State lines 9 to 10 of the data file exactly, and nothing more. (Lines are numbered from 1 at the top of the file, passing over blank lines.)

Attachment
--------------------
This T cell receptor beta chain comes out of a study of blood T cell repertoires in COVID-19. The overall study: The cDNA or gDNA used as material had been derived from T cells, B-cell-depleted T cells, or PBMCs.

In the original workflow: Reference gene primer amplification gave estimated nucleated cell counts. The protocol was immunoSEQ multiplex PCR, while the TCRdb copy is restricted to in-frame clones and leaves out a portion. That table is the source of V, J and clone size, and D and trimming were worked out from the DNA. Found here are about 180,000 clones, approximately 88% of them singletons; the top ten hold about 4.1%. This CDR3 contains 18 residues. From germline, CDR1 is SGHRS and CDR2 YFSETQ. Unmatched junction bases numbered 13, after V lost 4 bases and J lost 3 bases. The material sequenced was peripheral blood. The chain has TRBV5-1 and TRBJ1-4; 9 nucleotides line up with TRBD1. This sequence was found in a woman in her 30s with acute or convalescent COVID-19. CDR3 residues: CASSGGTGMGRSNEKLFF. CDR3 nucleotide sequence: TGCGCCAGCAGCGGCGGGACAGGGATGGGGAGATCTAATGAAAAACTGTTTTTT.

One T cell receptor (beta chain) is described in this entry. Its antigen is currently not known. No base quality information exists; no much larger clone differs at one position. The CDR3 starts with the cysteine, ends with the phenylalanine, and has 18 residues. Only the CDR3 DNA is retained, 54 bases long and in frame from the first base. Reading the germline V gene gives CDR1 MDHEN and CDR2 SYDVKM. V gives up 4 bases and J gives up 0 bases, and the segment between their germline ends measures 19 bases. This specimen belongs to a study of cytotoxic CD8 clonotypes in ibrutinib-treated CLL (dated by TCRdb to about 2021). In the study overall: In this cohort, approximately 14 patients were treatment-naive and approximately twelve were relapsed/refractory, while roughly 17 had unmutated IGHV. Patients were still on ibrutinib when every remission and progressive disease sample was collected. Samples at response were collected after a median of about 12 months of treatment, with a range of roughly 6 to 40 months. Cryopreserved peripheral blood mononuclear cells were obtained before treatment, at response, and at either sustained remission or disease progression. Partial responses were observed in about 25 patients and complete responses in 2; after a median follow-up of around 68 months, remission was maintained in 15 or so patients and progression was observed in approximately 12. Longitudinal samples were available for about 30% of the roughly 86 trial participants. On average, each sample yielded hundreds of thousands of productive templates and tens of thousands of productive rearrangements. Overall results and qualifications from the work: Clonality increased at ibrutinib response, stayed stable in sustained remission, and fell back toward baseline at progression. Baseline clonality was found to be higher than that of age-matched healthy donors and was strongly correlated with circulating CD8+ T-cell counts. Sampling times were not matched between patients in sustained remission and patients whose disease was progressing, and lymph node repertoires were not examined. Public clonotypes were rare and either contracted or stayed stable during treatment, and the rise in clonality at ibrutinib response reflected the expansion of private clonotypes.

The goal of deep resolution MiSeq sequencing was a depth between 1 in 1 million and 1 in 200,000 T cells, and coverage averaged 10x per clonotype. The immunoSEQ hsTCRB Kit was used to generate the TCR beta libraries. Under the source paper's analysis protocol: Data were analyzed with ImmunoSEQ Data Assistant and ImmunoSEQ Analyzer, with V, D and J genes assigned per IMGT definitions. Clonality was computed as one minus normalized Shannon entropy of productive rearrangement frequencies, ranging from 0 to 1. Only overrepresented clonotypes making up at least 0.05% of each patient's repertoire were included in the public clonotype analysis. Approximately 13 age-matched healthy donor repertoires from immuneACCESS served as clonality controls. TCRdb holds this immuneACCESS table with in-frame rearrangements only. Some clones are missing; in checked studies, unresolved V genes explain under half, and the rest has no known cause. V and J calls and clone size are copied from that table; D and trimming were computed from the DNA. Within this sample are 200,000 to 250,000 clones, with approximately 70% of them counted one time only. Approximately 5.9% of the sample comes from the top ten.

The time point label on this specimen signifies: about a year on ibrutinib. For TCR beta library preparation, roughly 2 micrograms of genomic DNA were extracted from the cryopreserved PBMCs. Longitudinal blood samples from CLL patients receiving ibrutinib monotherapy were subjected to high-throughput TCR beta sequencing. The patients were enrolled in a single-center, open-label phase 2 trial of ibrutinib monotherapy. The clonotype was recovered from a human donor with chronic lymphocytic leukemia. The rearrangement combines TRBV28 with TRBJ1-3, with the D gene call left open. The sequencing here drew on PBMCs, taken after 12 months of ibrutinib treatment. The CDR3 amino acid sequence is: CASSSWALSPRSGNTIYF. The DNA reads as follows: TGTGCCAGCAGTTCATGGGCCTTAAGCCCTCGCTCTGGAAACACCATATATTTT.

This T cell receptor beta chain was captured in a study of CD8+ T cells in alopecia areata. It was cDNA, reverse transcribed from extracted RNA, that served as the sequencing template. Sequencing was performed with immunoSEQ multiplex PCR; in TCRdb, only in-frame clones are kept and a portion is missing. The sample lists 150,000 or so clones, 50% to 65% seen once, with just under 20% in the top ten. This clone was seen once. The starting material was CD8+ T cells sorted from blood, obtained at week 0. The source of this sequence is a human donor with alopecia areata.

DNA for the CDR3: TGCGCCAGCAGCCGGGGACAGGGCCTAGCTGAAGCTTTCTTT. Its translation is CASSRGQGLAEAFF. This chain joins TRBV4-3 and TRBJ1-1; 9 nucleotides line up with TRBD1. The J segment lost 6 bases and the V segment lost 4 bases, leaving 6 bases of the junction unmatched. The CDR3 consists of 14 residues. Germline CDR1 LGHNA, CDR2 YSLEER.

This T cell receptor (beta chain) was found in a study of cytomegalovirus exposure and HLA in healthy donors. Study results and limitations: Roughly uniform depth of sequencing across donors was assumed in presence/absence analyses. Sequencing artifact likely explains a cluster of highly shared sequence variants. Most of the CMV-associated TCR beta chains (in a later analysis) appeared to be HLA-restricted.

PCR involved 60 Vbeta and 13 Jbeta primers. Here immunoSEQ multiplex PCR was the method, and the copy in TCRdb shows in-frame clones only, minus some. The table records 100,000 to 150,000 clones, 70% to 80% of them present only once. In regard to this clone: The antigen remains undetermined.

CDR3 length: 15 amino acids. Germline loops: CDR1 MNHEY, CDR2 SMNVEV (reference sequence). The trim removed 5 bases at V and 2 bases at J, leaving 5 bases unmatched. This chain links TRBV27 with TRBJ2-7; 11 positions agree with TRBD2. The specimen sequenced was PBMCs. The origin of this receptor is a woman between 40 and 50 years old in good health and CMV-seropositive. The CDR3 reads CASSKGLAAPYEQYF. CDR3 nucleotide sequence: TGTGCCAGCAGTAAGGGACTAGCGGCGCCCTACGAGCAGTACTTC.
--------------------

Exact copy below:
PCR involved 60 Vbeta and 13 Jbeta primers. Here immunoSEQ multiplex PCR was the method, and the copy in TCRdb shows in-frame clones only, minus some. The table records 100,000 to 150,000 clones, 70% to 80% of them present only once. In regard to this clone: The antigen remains undetermined.

CDR3 length: 15 amino acids. Germline loops: CDR1 MNHEY, CDR2 SMNVEV (reference sequence). The trim removed 5 bases at V and 2 bases at J, leaving 5 bases unmatched. This chain links TRBV27 with TRBJ2-7; 11 positions agree with TRBD2. The specimen sequenced was PBMCs. The origin of this receptor is a woman between 40 and 50 years old in good health and CMV-seropositive. The CDR3 reads CASSKGLAAPYEQYF. CDR3 nucleotide sequence: TGTGCCAGCAGTAAGGGACTAGCGGCGCCCTACGAGCAGTACTTC.